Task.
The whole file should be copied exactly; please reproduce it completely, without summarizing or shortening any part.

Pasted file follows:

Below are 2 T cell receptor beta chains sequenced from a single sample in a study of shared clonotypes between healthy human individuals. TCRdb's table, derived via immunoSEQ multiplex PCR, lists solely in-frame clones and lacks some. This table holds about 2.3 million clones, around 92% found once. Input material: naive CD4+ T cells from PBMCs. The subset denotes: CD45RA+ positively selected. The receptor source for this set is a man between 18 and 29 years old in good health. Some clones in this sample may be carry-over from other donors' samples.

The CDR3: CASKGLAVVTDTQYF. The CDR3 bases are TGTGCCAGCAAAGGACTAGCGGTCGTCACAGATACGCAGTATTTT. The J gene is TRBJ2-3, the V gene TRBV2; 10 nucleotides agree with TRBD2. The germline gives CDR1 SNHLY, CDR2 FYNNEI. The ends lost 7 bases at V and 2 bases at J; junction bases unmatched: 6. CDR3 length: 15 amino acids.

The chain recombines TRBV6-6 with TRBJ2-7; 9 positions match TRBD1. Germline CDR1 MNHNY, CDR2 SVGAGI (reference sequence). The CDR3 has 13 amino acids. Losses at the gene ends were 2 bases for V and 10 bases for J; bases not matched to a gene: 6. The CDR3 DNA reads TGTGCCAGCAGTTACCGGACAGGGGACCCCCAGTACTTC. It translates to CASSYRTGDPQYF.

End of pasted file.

Below are 2 T cell receptor beta chains sequenced from a single sample in a study of shared clonotypes between healthy human individuals. TCRdb's table, derived via immunoSEQ multiplex PCR, lists solely in-frame clones and lacks some. This table holds about 2.3 million clones, around 92% found once. Input material: naive CD4+ T cells from PBMCs. The subset denotes: CD45RA+ positively selected. The receptor source for this set is a man between 18 and 29 years old in good health. Some clones in this sample may be carry-over from other donors' samples.

The CDR3: CASKGLAVVTDTQYF. The CDR3 bases are TGTGCCAGCAAAGGACTAGCGGTCGTCACAGATACGCAGTATTTT. The J gene is TRBJ2-3, the V gene TRBV2; 10 nucleotides agree with TRBD2. The germline gives CDR1 SNHLY, CDR2 FYNNEI. The ends lost 7 bases at V and 2 bases at J; junction bases unmatched: 6. CDR3 length: 15 amino acids.

The chain recombines TRBV6-6 with TRBJ2-7; 9 positions match TRBD1. Germline CDR1 MNHNY, CDR2 SVGAGI (reference sequence). The CDR3 has 13 amino acids. Losses at the gene ends were 2 bases for V and 10 bases for J; bases not matched to a gene: 6. The CDR3 DNA reads TGTGCCAGCAGTTACCGGACAGGGGACCCCCAGTACTTC. It translates to CASSYRTGDPQYF.